This second series of facts is today widely accepted in science and has contributed to great progress in the understanding of glycogenesis in animals. I have just succinctly described how these facts were discovered and how their starting point proceeded from an apparently useless experimental circumstance. I have described these events in order to prove that we should never neglect anything in experimental investigations; because all accidents have their necessary cause. We should never become too absorbed therefore by the thought one is following, nor fool ourselves about the value of our scientific ideas; we must always keep our eyes open to every event, and maintain a doubting and independent mind (p. 138) disposed to examine everything that happens and not to let anything pass without searching for the reason why. We must remain, in a word, in an intellectual disposition which seems paradoxical, but which, in my opinion, represents the true mind of the investigator. We must have a robust faith and not believe; I explain this by saying that we must believe firmly in principles and to doubt formulas; that we must remain unshakable with respect to the principles of experimental medicine (determinism) and not to believe absolutely in theories. The aphorism which I have just expressed can be supported by what we have developed elsewhere (Cf. p. 116), namely, that the principles of the experimental sciences are in our mind, while formulas exist in exterior things. In practice we are forced to believe that the truth (or the provisional truth, at least) is represented by the theory or by the formula, but in scientific philosophy those who place their faith in formulas or theories are wrong. All human knowledge is directed towards finding the correct formula or the correct theory of truth in some realm. We always approach truth, but will we ever completely find it? This is not the place to develop these philosophical ideas; let us return to our subject and look at a new experimental example.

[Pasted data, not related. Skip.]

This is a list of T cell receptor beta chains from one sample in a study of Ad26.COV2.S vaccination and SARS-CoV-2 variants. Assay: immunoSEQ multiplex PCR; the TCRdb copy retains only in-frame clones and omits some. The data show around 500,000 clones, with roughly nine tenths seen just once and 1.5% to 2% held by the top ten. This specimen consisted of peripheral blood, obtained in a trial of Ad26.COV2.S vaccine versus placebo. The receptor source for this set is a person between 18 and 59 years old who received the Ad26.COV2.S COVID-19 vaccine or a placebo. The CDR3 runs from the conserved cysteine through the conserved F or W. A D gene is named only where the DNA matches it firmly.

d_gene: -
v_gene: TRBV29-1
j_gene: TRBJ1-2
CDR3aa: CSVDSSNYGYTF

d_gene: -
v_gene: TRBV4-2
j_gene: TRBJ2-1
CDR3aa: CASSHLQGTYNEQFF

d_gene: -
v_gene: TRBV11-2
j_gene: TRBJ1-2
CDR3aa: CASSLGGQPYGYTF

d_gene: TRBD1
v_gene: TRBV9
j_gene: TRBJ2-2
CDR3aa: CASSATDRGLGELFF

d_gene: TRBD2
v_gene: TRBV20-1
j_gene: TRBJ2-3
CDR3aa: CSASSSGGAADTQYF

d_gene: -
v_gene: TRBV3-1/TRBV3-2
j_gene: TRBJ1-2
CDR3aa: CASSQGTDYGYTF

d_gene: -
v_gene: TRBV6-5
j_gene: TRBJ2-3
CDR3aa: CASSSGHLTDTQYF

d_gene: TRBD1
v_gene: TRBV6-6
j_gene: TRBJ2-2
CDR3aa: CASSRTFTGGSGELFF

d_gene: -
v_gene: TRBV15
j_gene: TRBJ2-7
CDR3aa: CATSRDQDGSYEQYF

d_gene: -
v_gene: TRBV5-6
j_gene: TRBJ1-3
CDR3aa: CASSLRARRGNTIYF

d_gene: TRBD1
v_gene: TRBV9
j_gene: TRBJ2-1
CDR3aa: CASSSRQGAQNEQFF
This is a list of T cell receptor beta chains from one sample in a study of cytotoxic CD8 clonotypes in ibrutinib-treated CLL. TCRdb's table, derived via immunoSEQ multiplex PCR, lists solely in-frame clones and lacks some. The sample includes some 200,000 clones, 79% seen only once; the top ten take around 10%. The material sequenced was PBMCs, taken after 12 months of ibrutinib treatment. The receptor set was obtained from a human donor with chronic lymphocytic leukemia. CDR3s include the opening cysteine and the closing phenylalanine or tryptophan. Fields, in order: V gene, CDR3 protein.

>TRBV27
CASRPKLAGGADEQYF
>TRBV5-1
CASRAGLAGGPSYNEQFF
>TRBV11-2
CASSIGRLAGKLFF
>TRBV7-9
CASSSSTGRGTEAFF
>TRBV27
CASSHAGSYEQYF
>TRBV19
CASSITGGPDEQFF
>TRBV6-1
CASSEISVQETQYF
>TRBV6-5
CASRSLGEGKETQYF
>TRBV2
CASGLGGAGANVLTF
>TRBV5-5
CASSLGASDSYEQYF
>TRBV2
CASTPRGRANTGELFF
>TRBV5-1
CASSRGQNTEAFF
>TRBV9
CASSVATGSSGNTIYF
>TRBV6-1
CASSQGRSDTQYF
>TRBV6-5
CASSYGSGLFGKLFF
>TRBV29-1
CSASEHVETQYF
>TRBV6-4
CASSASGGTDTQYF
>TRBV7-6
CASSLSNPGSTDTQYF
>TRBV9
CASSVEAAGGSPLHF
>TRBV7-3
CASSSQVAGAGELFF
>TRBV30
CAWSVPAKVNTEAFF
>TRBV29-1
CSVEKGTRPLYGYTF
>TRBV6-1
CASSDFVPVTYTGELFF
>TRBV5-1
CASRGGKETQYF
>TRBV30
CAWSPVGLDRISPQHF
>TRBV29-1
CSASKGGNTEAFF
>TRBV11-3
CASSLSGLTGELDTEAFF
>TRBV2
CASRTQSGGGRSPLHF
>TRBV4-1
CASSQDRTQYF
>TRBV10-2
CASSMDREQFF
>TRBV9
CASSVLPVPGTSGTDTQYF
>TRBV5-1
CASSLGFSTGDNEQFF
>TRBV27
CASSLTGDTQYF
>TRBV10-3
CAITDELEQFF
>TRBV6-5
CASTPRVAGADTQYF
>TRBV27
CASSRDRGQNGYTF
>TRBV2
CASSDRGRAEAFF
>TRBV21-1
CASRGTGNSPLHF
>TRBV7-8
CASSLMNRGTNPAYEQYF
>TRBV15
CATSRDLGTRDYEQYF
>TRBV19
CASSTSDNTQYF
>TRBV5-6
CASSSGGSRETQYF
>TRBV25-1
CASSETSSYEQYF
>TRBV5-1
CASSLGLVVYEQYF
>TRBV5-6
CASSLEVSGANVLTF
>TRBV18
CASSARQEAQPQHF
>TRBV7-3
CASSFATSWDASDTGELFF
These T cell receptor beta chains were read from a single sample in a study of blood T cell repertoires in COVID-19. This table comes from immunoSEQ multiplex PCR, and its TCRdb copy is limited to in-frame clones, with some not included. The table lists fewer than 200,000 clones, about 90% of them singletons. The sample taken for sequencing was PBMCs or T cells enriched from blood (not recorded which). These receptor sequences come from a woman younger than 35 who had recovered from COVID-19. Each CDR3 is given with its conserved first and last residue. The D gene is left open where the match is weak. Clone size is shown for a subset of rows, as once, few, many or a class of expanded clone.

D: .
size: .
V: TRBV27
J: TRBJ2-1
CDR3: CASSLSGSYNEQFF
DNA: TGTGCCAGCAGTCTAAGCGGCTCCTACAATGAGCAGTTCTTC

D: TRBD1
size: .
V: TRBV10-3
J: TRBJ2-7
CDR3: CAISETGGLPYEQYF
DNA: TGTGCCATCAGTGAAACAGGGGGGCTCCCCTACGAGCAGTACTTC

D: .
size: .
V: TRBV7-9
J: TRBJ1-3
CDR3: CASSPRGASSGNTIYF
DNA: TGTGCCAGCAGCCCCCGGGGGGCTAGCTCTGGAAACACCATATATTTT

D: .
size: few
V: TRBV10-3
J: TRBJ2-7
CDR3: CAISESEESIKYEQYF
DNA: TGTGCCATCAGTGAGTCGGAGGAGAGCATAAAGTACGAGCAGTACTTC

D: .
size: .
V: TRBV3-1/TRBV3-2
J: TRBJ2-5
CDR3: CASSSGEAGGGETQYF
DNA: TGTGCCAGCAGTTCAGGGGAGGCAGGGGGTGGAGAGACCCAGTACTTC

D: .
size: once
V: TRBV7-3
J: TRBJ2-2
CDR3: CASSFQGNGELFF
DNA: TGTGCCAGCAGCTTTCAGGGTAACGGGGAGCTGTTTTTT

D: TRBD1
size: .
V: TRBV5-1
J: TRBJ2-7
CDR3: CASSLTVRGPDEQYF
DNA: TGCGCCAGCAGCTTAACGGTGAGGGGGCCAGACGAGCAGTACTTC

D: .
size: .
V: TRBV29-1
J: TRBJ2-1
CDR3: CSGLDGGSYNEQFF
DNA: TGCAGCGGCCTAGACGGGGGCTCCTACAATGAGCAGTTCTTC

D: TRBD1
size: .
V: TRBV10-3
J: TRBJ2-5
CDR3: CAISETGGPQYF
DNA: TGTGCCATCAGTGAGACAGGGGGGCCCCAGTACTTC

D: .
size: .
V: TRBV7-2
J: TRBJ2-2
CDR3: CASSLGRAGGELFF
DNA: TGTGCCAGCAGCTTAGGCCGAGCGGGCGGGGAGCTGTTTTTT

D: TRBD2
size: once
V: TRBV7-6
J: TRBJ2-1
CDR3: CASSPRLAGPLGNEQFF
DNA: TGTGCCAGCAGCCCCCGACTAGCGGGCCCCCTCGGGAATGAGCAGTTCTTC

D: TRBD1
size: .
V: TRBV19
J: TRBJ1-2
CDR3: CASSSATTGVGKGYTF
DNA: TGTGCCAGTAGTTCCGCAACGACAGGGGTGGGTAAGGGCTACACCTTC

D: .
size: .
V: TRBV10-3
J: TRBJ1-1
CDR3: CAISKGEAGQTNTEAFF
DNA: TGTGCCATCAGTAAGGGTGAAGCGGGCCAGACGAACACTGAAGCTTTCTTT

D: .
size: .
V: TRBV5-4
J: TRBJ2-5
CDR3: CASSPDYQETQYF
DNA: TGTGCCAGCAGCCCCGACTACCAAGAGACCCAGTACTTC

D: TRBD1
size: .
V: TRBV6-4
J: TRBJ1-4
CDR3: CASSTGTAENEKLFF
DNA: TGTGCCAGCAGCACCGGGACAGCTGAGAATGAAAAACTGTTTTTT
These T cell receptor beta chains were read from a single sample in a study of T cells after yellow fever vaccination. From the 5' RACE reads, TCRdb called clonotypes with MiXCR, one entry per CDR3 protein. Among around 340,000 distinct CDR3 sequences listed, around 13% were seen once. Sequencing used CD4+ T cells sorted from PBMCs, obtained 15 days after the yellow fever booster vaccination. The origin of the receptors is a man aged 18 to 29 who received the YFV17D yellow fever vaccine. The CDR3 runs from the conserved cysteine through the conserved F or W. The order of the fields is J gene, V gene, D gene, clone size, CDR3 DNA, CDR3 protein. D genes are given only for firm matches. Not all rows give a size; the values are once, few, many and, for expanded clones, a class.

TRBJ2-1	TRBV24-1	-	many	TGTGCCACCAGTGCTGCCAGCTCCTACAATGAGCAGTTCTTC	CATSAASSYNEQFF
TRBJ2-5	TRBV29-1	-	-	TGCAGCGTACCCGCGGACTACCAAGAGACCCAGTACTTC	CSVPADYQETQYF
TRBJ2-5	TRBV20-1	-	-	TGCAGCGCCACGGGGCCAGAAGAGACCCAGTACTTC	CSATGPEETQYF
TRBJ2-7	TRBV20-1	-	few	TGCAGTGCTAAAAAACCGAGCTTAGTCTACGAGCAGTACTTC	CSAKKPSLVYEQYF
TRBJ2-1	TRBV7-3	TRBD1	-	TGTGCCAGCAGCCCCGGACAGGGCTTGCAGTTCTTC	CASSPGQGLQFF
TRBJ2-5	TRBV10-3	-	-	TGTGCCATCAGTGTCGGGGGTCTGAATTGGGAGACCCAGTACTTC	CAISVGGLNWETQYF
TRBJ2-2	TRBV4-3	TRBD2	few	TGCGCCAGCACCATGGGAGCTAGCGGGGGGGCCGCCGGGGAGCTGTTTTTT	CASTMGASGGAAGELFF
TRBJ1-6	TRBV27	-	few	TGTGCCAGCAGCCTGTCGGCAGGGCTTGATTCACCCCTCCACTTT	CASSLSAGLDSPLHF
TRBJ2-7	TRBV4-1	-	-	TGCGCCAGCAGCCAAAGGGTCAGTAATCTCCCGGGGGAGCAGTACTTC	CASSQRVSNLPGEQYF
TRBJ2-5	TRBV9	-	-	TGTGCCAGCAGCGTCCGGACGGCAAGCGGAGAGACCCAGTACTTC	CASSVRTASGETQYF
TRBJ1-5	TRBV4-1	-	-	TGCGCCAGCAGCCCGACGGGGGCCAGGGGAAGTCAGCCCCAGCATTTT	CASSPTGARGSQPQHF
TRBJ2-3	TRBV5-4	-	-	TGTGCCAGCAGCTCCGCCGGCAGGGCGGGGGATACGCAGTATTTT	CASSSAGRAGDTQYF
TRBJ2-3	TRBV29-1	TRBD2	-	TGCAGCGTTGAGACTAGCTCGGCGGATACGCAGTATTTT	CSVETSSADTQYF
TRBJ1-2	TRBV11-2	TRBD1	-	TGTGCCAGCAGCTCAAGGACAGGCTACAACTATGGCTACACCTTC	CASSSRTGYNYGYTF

Third example .-Around 1852, I was led by my studies to make experiments on the influence of the nervous system on the phenomena of nutrition and heat. It had been observed before me that in a great many cases, complex paralyses situated in the mixed nerves are followed at one time by a heating, and another time by a cooling of the paralyzed parts. Now here is how I reasoned to explain the fact by relying on observations, on one hand, and on the other hand, on the prevailing theories relative to the phenomena of nutrition and heat. The paralysis of the nerves, I told myself, must lead to the cooling of the nerves by slowing down the phenomena of combustion in the blood, since these phenomena are considered the cause of animal heat. Now, on the other hand, anatomists have noticed for a long time that the sympathetic nerves in particular accompany the arteries. Thus, I thought by induction, it must be the sympathetic nerves which, in the lesion of a mixed trunk of nerves, act to slow down the chemical phenomena in the capillary vessels, and it is their paralysis which must bring about the cooling of the parts. If my hypothesis were true, I added, it should be verifiable by cutting only the sympathetic vascular nerves leading to a certain part and carefully leaving the other nerves. I should then obtain a cooling by paralysis of the vascular nerves without the movement or sensibility disappearing, since I would have left the motor and ordinary sensory nerves intact. In order to carry out my experiment I sought a suitable method of experimentation which would allow me to cut the vascular nerves alone while leaving the other nerves. Here the choice of animal became important relative to the solution of the question (p. 213); but the anatomical arrangement which isolates the great cervical sympathetic nerve in certain animals such as the rabbit and the horse, made this solution possible.